Selected from the Rescuers

Yorhshire Trench, Boezinge, Boesinghe

Dugout entrance at the excavated and preserved Yorkshire Trench site near Boezinge, Belgium. Entrances are often flooded and are covered with wire.
(P. Ferguson image, September 2004)


  1. a mine so charged and placed that its detonation will destroy enemy mining tunnels.
  2. 2a. an underground or subsurface explosion of a bomb or shell that leaves a sealed pocket of smoke and gas. 2b. a pocket formed in this way.
    (Merriam-Webster Dictionary)

I return this evening to a favoured online resource. As I move through the digitized images one by one, I am careful not to let the similar looking pages drift one into another. At times I catch myself veering slightly off-course…steady…steady…refocus…letting go of any thoughts that perhaps there is a better way. Each group of records numbers somewhere between 1,750 – 1,850 names and takes two hours to view. It is a wonderful resource, but as researchers know, not all the pages are relevant. This night I start where I left off from a previous evening…Name Range: Bradley, A.E. – Brown, J. page 750. It is the 8th section I have worked through..there are several others to follow.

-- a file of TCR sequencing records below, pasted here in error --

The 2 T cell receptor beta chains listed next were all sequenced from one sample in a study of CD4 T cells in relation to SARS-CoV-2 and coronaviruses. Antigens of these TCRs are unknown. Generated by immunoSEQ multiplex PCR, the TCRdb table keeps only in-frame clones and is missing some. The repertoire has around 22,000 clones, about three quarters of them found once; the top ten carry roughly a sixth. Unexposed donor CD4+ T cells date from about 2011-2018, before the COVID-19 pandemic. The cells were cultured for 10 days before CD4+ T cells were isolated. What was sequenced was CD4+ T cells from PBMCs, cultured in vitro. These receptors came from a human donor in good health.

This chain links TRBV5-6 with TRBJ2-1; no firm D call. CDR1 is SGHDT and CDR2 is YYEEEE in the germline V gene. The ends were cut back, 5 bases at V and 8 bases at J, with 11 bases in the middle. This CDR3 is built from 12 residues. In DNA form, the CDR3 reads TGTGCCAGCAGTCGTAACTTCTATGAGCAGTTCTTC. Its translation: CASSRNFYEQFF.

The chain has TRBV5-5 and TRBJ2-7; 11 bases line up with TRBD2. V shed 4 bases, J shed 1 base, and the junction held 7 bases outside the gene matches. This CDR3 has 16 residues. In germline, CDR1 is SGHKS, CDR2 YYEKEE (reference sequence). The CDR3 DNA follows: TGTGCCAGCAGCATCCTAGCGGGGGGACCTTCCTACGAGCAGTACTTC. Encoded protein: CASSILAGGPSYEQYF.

The work is a welcome diversion from the daily news I watch and I choose this night to remain indoors rather than seek the fresh air of an early evening. Our encounters with any other persons, these days, are so importantly reduced by physical distancing with a polite wave or hello from afar. I appreciate this bobbing and weaving especially when there is breadth of road along the path, and at all times I avoid the popular thoroughfares and places that attract the most people. Watching ahead and looking behind…Where are they headed…They have committed left I go right…wave and carry on.

Choosing the trail.

Stay active but physically distanced.
A COVID-19 signed narrow path…a bit narrow for me these days.
I will find another way.
(P. Ferguson image, April 2020)

Returning to my Great War online resource I am pleased that shortly into my search I find one name, Briscoe – page 863, that includes, within its record of life-saving, the names of three other soldiers caught in the same onslaught. It is unusual that all four men share the same words of a citation. So too the circumstances of the event are somewhat unusual compared to the many others I have read.